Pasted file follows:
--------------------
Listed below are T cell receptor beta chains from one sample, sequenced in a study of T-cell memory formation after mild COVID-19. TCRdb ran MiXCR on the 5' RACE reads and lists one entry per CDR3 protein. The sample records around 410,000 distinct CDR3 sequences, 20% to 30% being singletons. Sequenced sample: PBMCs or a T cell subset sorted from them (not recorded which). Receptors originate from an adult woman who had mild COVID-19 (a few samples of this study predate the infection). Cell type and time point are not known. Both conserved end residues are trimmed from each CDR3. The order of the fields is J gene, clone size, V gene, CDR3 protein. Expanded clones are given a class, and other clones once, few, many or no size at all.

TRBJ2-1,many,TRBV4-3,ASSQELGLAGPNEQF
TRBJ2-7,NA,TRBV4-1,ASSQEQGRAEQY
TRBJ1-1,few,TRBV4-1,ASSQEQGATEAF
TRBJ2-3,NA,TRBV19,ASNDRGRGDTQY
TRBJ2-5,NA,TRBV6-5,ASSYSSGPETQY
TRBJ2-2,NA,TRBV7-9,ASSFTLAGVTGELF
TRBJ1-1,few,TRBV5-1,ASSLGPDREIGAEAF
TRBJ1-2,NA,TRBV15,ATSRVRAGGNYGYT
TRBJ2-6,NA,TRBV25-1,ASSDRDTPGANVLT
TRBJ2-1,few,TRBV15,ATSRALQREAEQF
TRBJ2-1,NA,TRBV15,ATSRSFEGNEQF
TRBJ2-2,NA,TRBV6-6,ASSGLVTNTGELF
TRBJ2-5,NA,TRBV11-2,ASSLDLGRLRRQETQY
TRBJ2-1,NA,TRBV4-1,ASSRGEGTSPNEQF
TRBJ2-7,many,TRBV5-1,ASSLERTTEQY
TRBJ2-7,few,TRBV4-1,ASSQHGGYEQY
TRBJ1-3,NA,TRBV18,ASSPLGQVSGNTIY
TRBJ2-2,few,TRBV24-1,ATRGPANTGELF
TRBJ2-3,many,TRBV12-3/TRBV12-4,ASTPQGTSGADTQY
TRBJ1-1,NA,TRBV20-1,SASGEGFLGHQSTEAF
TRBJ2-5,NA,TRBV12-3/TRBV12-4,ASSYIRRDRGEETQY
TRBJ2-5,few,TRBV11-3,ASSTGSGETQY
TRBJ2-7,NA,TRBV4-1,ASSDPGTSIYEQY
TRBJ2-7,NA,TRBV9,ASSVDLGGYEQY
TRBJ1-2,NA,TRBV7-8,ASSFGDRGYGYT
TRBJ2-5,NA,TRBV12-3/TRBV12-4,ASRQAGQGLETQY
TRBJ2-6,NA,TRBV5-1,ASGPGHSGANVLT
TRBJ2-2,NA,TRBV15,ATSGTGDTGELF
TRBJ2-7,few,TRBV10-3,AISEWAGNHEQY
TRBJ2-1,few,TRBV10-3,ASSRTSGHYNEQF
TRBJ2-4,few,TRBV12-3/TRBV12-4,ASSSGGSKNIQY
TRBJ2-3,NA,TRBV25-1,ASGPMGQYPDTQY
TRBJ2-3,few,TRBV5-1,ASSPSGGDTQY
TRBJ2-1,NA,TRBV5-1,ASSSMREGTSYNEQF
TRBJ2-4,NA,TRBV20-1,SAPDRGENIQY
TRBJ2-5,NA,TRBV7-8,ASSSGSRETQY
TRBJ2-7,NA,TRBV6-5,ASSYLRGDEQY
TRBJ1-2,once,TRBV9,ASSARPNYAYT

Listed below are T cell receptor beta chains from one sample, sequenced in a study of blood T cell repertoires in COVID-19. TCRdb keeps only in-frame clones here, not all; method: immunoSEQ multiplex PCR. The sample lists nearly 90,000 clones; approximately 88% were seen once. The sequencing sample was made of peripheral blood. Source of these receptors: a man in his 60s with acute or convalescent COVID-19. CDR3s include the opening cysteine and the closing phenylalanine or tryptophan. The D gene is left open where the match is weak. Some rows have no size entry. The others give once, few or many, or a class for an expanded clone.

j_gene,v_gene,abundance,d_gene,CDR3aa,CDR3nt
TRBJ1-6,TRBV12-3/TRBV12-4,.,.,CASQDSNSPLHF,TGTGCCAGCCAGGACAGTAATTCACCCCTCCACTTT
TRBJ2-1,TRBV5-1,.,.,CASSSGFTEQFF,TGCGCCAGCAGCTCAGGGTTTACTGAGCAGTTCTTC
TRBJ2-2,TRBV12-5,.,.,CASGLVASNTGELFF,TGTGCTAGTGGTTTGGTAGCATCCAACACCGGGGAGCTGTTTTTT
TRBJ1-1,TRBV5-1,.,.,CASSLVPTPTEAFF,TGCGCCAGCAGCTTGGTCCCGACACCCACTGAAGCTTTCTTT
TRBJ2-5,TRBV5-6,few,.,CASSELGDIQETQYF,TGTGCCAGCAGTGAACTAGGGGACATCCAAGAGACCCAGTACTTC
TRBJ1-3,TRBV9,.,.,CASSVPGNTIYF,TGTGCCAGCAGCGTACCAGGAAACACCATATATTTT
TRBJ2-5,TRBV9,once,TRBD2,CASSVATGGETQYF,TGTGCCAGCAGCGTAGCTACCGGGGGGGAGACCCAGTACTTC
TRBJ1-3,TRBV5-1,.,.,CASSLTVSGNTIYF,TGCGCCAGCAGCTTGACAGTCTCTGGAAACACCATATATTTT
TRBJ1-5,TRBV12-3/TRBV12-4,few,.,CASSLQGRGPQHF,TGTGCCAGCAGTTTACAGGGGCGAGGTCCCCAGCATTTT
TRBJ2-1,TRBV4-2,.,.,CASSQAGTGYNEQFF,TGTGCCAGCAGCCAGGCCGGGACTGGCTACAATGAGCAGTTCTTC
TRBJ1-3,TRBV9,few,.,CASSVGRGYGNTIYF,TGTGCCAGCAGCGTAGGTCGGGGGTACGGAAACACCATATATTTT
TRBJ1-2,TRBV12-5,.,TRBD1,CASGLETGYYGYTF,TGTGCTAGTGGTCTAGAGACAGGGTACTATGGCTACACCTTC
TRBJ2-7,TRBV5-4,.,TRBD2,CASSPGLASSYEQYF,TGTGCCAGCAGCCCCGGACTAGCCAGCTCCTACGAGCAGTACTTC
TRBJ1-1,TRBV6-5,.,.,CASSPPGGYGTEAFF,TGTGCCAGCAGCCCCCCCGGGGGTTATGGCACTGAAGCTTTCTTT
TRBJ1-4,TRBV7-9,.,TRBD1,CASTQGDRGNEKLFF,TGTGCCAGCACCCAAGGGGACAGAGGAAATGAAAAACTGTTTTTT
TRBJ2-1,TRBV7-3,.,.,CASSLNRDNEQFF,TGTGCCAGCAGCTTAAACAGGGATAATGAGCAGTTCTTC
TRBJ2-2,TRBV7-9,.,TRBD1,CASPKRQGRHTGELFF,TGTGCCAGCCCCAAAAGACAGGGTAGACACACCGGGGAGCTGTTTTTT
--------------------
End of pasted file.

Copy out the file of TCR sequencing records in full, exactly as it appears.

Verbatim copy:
Listed below are T cell receptor beta chains from one sample, sequenced in a study of T-cell memory formation after mild COVID-19. TCRdb ran MiXCR on the 5' RACE reads and lists one entry per CDR3 protein. The sample records around 410,000 distinct CDR3 sequences, 20% to 30% being singletons. Sequenced sample: PBMCs or a T cell subset sorted from them (not recorded which). Receptors originate from an adult woman who had mild COVID-19 (a few samples of this study predate the infection). Cell type and time point are not known. Both conserved end residues are trimmed from each CDR3. The order of the fields is J gene, clone size, V gene, CDR3 protein. Expanded clones are given a class, and other clones once, few, many or no size at all.

TRBJ2-1,many,TRBV4-3,ASSQELGLAGPNEQF
TRBJ2-7,NA,TRBV4-1,ASSQEQGRAEQY
TRBJ1-1,few,TRBV4-1,ASSQEQGATEAF
TRBJ2-3,NA,TRBV19,ASNDRGRGDTQY
TRBJ2-5,NA,TRBV6-5,ASSYSSGPETQY
TRBJ2-2,NA,TRBV7-9,ASSFTLAGVTGELF
TRBJ1-1,few,TRBV5-1,ASSLGPDREIGAEAF
TRBJ1-2,NA,TRBV15,ATSRVRAGGNYGYT
TRBJ2-6,NA,TRBV25-1,ASSDRDTPGANVLT
TRBJ2-1,few,TRBV15,ATSRALQREAEQF
TRBJ2-1,NA,TRBV15,ATSRSFEGNEQF
TRBJ2-2,NA,TRBV6-6,ASSGLVTNTGELF
TRBJ2-5,NA,TRBV11-2,ASSLDLGRLRRQETQY
TRBJ2-1,NA,TRBV4-1,ASSRGEGTSPNEQF
TRBJ2-7,many,TRBV5-1,ASSLERTTEQY
TRBJ2-7,few,TRBV4-1,ASSQHGGYEQY
TRBJ1-3,NA,TRBV18,ASSPLGQVSGNTIY
TRBJ2-2,few,TRBV24-1,ATRGPANTGELF
TRBJ2-3,many,TRBV12-3/TRBV12-4,ASTPQGTSGADTQY
TRBJ1-1,NA,TRBV20-1,SASGEGFLGHQSTEAF
TRBJ2-5,NA,TRBV12-3/TRBV12-4,ASSYIRRDRGEETQY
TRBJ2-5,few,TRBV11-3,ASSTGSGETQY
TRBJ2-7,NA,TRBV4-1,ASSDPGTSIYEQY
TRBJ2-7,NA,TRBV9,ASSVDLGGYEQY
TRBJ1-2,NA,TRBV7-8,ASSFGDRGYGYT
TRBJ2-5,NA,TRBV12-3/TRBV12-4,ASRQAGQGLETQY
TRBJ2-6,NA,TRBV5-1,ASGPGHSGANVLT
TRBJ2-2,NA,TRBV15,ATSGTGDTGELF
TRBJ2-7,few,TRBV10-3,AISEWAGNHEQY
TRBJ2-1,few,TRBV10-3,ASSRTSGHYNEQF
TRBJ2-4,few,TRBV12-3/TRBV12-4,ASSSGGSKNIQY
TRBJ2-3,NA,TRBV25-1,ASGPMGQYPDTQY
TRBJ2-3,few,TRBV5-1,ASSPSGGDTQY
TRBJ2-1,NA,TRBV5-1,ASSSMREGTSYNEQF
TRBJ2-4,NA,TRBV20-1,SAPDRGENIQY
TRBJ2-5,NA,TRBV7-8,ASSSGSRETQY
TRBJ2-7,NA,TRBV6-5,ASSYLRGDEQY
TRBJ1-2,once,TRBV9,ASSARPNYAYT

Listed below are T cell receptor beta chains from one sample, sequenced in a study of blood T cell repertoires in COVID-19. TCRdb keeps only in-frame clones here, not all; method: immunoSEQ multiplex PCR. The sample lists nearly 90,000 clones; approximately 88% were seen once. The sequencing sample was made of peripheral blood. Source of these receptors: a man in his 60s with acute or convalescent COVID-19. CDR3s include the opening cysteine and the closing phenylalanine or tryptophan. The D gene is left open where the match is weak. Some rows have no size entry. The others give once, few or many, or a class for an expanded clone.

j_gene,v_gene,abundance,d_gene,CDR3aa,CDR3nt
TRBJ1-6,TRBV12-3/TRBV12-4,.,.,CASQDSNSPLHF,TGTGCCAGCCAGGACAGTAATTCACCCCTCCACTTT
TRBJ2-1,TRBV5-1,.,.,CASSSGFTEQFF,TGCGCCAGCAGCTCAGGGTTTACTGAGCAGTTCTTC
TRBJ2-2,TRBV12-5,.,.,CASGLVASNTGELFF,TGTGCTAGTGGTTTGGTAGCATCCAACACCGGGGAGCTGTTTTTT
TRBJ1-1,TRBV5-1,.,.,CASSLVPTPTEAFF,TGCGCCAGCAGCTTGGTCCCGACACCCACTGAAGCTTTCTTT
TRBJ2-5,TRBV5-6,few,.,CASSELGDIQETQYF,TGTGCCAGCAGTGAACTAGGGGACATCCAAGAGACCCAGTACTTC
TRBJ1-3,TRBV9,.,.,CASSVPGNTIYF,TGTGCCAGCAGCGTACCAGGAAACACCATATATTTT
TRBJ2-5,TRBV9,once,TRBD2,CASSVATGGETQYF,TGTGCCAGCAGCGTAGCTACCGGGGGGGAGACCCAGTACTTC
TRBJ1-3,TRBV5-1,.,.,CASSLTVSGNTIYF,TGCGCCAGCAGCTTGACAGTCTCTGGAAACACCATATATTTT
TRBJ1-5,TRBV12-3/TRBV12-4,few,.,CASSLQGRGPQHF,TGTGCCAGCAGTTTACAGGGGCGAGGTCCCCAGCATTTT
TRBJ2-1,TRBV4-2,.,.,CASSQAGTGYNEQFF,TGTGCCAGCAGCCAGGCCGGGACTGGCTACAATGAGCAGTTCTTC
TRBJ1-3,TRBV9,few,.,CASSVGRGYGNTIYF,TGTGCCAGCAGCGTAGGTCGGGGGTACGGAAACACCATATATTTT
TRBJ1-2,TRBV12-5,.,TRBD1,CASGLETGYYGYTF,TGTGCTAGTGGTCTAGAGACAGGGTACTATGGCTACACCTTC
TRBJ2-7,TRBV5-4,.,TRBD2,CASSPGLASSYEQYF,TGTGCCAGCAGCCCCGGACTAGCCAGCTCCTACGAGCAGTACTTC
TRBJ1-1,TRBV6-5,.,.,CASSPPGGYGTEAFF,TGTGCCAGCAGCCCCCCCGGGGGTTATGGCACTGAAGCTTTCTTT
TRBJ1-4,TRBV7-9,.,TRBD1,CASTQGDRGNEKLFF,TGTGCCAGCACCCAAGGGGACAGAGGAAATGAAAAACTGTTTTTT
TRBJ2-1,TRBV7-3,.,.,CASSLNRDNEQFF,TGTGCCAGCAGCTTAAACAGGGATAATGAGCAGTTCTTC
TRBJ2-2,TRBV7-9,.,TRBD1,CASPKRQGRHTGELFF,TGTGCCAGCCCCAAAAGACAGGGTAGACACACCGGGGAGCTGTTTTTT